For the first time that trip I discovered an area heavily traversed by deer, betrayed by fresh tracks that left their impressions on the soft leaves and game trails that split through the long grasses. Spread some a distance away, I observed a couple buck scrapes where the deer tore the ground apart with its feet. It was easy to tell that I was going through the best terrain of the hunt thus far. The fringe following the stream (from a distance) continued to offer good habitat for birds, and the time was just right for them to start moving around and relocating to the trees.

Meanwhile, as my head continued to be consumed by a plethora of thoughts on hunting and gathering, I jumped for what I believe was a deer just to my right, where the vegetation was lush and dense. I was unable, however, to get it in sight. I assume it was a deer because it moved quickly away from me in heavy crashes. It could have been a moose, though I feel a moose would have been slower not only in evacuation, but in recognizing my presence as well. Not many creatures are more intelligent than the white-tailed deer in the Maine woods, and I must say that their giant relative the moose is certainly not one of them.

I wrapped up surveying the giant meadow, and ended a little hunting strategy going on in my head. The sun had almost set at this point and I had only the LED lights integrated into my hat to illuminate my way once dark set in. The journey back was as peaceful as the hike in, and I ventured even further from the stream this time. I made sure to keep a steady western direction in order to meet back up with my Civic parked on the road some distance away. Although the walking wasn’t nearly as easy as when in proximity to the stream, the scenery was beautiful and again I caught myself diverting from my course several times to do random things like peer over the side of a plateau and spying and investigating a mushroom colony that created a wig for a decaying green stump.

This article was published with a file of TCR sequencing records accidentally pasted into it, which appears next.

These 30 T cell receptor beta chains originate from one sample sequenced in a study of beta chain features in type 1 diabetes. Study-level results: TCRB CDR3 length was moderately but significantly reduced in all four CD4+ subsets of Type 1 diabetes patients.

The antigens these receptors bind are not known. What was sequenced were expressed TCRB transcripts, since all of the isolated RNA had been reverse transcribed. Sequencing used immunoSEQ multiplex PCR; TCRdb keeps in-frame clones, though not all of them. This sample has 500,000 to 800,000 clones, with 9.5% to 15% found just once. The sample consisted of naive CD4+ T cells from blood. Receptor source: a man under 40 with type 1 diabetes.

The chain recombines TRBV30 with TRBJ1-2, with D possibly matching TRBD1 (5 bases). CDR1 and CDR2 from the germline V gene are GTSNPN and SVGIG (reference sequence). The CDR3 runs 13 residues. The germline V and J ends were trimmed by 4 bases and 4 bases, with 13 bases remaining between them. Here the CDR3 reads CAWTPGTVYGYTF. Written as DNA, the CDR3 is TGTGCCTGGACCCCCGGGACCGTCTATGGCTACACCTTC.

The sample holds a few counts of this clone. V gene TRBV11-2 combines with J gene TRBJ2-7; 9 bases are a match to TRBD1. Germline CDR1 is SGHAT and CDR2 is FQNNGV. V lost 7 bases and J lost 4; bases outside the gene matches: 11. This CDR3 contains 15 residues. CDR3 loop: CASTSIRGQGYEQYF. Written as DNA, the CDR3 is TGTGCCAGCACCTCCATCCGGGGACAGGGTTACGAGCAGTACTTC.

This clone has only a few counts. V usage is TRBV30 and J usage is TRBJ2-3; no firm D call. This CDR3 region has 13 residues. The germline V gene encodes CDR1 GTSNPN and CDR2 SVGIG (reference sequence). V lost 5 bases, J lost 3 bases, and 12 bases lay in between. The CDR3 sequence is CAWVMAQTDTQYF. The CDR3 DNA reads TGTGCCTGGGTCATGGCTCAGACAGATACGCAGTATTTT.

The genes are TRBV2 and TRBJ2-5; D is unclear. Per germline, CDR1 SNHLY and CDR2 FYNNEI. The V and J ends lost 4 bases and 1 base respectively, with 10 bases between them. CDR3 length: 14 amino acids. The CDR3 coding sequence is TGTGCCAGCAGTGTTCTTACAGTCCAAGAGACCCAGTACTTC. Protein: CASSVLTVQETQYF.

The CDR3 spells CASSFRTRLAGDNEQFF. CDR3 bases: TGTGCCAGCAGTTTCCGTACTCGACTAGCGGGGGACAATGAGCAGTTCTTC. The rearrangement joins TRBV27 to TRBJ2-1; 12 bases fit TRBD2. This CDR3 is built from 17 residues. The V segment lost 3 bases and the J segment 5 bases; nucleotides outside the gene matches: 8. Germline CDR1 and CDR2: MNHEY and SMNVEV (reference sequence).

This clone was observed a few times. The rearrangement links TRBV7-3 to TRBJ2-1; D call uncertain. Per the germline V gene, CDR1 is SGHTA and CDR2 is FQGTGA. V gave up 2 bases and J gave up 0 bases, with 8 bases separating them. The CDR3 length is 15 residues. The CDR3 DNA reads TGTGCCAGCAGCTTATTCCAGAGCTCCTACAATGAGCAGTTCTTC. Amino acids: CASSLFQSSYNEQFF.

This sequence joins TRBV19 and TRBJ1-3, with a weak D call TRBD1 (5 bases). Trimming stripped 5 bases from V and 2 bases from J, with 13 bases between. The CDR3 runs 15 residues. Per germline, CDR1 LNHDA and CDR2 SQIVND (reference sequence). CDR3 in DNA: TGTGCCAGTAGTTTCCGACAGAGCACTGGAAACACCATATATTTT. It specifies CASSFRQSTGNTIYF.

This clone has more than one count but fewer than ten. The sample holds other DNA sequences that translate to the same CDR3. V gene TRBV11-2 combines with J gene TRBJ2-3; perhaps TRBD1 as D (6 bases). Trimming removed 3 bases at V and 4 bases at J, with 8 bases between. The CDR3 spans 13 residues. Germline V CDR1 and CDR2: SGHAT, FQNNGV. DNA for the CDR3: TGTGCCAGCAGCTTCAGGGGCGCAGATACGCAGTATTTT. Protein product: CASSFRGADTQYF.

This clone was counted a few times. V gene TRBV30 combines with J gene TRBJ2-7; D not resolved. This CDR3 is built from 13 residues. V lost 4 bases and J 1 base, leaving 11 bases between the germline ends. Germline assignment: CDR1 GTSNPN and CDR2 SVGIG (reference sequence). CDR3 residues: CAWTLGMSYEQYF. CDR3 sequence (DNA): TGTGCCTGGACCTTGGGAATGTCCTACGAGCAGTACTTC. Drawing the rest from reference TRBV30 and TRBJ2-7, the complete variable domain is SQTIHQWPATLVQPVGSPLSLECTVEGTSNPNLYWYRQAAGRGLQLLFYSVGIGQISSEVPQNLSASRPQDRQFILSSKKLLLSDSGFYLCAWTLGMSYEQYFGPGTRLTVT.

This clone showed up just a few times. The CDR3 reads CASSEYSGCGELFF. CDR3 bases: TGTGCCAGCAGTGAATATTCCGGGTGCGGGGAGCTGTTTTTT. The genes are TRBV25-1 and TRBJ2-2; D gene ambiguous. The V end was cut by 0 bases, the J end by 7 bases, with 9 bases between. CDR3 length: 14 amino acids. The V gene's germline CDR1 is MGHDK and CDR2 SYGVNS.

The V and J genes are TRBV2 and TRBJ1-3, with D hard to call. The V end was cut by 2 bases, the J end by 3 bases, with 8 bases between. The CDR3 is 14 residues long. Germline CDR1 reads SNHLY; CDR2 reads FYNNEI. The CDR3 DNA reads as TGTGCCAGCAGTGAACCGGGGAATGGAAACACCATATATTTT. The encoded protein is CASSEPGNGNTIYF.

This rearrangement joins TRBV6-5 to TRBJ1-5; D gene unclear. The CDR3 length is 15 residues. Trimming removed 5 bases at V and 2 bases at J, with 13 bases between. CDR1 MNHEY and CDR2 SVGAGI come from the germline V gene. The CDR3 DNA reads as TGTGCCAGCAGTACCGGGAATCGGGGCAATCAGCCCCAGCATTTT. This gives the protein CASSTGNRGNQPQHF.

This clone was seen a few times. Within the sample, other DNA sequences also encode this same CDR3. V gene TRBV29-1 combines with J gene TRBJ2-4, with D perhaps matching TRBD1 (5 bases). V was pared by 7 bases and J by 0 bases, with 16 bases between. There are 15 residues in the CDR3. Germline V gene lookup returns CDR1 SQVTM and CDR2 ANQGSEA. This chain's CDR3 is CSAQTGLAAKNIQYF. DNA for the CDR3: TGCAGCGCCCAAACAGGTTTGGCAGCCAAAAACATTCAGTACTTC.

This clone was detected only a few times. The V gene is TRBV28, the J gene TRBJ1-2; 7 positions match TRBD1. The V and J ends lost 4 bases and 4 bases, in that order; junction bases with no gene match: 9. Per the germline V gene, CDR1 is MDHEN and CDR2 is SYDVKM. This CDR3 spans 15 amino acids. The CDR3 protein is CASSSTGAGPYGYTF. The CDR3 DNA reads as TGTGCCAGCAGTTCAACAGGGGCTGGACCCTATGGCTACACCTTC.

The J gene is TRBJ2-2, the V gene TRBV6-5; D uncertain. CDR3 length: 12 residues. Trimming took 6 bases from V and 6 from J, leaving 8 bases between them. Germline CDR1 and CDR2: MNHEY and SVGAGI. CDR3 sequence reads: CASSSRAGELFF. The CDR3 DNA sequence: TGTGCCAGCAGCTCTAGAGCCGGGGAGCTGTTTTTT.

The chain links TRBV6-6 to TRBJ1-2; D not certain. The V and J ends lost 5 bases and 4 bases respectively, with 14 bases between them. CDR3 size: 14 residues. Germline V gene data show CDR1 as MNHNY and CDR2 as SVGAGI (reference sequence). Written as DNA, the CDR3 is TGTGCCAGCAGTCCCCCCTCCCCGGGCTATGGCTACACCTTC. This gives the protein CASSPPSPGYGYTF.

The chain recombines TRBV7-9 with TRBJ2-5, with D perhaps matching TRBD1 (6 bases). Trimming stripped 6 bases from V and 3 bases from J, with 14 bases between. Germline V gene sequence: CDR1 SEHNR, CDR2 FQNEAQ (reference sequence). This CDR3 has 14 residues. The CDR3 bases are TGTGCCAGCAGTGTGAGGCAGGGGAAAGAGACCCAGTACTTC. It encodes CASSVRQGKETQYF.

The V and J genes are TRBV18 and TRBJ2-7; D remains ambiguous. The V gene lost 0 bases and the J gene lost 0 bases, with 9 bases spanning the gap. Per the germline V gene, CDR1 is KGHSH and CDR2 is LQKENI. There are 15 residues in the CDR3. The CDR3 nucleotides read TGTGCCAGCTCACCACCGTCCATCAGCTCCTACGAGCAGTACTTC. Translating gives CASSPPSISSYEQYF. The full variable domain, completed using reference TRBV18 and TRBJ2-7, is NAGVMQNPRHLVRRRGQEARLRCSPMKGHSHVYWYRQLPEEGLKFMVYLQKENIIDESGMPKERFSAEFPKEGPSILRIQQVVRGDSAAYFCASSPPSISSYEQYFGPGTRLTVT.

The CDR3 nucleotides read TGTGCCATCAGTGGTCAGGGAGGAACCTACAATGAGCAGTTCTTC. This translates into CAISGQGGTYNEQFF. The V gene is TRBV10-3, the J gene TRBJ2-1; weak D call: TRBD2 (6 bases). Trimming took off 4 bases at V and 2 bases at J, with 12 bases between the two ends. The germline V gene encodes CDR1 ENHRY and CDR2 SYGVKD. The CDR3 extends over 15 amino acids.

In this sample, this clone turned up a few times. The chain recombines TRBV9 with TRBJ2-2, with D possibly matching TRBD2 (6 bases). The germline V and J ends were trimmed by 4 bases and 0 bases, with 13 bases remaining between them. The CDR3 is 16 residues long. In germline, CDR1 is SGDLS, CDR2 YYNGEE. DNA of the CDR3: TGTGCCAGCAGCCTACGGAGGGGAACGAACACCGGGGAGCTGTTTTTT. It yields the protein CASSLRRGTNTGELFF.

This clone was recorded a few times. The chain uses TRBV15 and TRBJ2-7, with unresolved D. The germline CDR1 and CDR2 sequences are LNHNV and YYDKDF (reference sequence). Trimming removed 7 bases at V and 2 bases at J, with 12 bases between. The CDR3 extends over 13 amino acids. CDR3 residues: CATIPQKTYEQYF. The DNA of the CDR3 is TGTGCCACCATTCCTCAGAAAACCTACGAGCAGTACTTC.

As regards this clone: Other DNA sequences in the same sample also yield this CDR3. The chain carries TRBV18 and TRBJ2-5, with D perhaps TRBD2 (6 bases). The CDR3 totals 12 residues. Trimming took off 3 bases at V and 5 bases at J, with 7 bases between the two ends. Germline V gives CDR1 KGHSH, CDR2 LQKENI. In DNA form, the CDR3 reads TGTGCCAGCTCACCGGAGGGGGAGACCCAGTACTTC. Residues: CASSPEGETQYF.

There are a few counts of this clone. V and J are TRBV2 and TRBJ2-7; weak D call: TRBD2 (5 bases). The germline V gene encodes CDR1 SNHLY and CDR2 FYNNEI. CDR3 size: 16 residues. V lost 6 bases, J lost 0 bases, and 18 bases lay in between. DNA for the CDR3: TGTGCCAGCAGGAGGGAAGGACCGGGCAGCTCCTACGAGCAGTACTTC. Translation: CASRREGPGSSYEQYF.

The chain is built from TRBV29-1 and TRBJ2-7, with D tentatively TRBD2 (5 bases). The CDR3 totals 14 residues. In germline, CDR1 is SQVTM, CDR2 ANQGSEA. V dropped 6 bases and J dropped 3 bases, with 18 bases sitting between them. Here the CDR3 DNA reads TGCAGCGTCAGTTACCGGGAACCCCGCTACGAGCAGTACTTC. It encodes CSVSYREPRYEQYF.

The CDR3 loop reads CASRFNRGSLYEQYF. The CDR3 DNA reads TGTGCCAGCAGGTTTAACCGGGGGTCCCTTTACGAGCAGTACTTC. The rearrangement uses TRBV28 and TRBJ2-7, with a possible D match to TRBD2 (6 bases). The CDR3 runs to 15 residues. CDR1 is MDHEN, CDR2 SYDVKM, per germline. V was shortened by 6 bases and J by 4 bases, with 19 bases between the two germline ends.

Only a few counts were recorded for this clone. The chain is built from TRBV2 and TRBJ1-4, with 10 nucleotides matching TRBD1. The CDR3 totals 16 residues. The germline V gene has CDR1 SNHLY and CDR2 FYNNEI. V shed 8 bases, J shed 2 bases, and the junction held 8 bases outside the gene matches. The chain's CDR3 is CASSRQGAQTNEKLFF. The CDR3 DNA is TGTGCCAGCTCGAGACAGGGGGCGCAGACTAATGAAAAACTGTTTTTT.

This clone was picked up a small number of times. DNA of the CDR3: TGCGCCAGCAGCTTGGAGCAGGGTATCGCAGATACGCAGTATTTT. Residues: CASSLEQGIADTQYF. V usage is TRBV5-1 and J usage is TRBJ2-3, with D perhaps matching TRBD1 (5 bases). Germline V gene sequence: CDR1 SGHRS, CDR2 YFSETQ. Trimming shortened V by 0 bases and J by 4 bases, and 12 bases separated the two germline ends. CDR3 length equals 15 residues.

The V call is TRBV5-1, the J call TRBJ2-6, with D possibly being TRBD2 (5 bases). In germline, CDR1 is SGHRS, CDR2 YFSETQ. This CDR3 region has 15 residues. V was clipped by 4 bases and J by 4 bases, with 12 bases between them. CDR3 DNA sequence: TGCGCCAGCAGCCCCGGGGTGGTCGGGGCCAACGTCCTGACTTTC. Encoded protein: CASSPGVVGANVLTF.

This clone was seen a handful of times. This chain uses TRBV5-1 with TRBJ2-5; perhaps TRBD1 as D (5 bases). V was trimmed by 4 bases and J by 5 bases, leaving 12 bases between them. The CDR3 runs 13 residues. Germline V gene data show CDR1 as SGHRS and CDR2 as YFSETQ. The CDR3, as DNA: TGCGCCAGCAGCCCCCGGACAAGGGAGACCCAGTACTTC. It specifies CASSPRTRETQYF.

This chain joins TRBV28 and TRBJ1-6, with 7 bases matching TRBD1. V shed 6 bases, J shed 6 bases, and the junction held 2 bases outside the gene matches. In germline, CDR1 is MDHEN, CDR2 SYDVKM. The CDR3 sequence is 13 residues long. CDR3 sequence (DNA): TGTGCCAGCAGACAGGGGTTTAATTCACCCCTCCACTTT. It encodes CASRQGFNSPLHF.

Although I spend a good amount of my time outdoors, each time I visit the woods it causes me to regret not dedicating even more of my time towards these escapades. When I got back to my car I was extremely pleased with how my hike turned out and the knowledge of new land that I had acquired. Have you ever thought that finding a special spot in the wilderness is like becoming acquainted with a new person? Maybe it’s just me. I came home without any birds in the sack, but when I arrived a friend inquired what I had been up to all day and I was able to say, “Today, friend, I found my buck I’m hunting this winter.”

Good luck to all the hunters out there and remember to wear orange. We aren’t like those lunatics from New Hampshire that practically run around in deer suits to not be noticed. Live free or die, I guess. Also, try to get outside to enjoy the scenery which people from states away are coming to see! We got it all here in Maine, folks.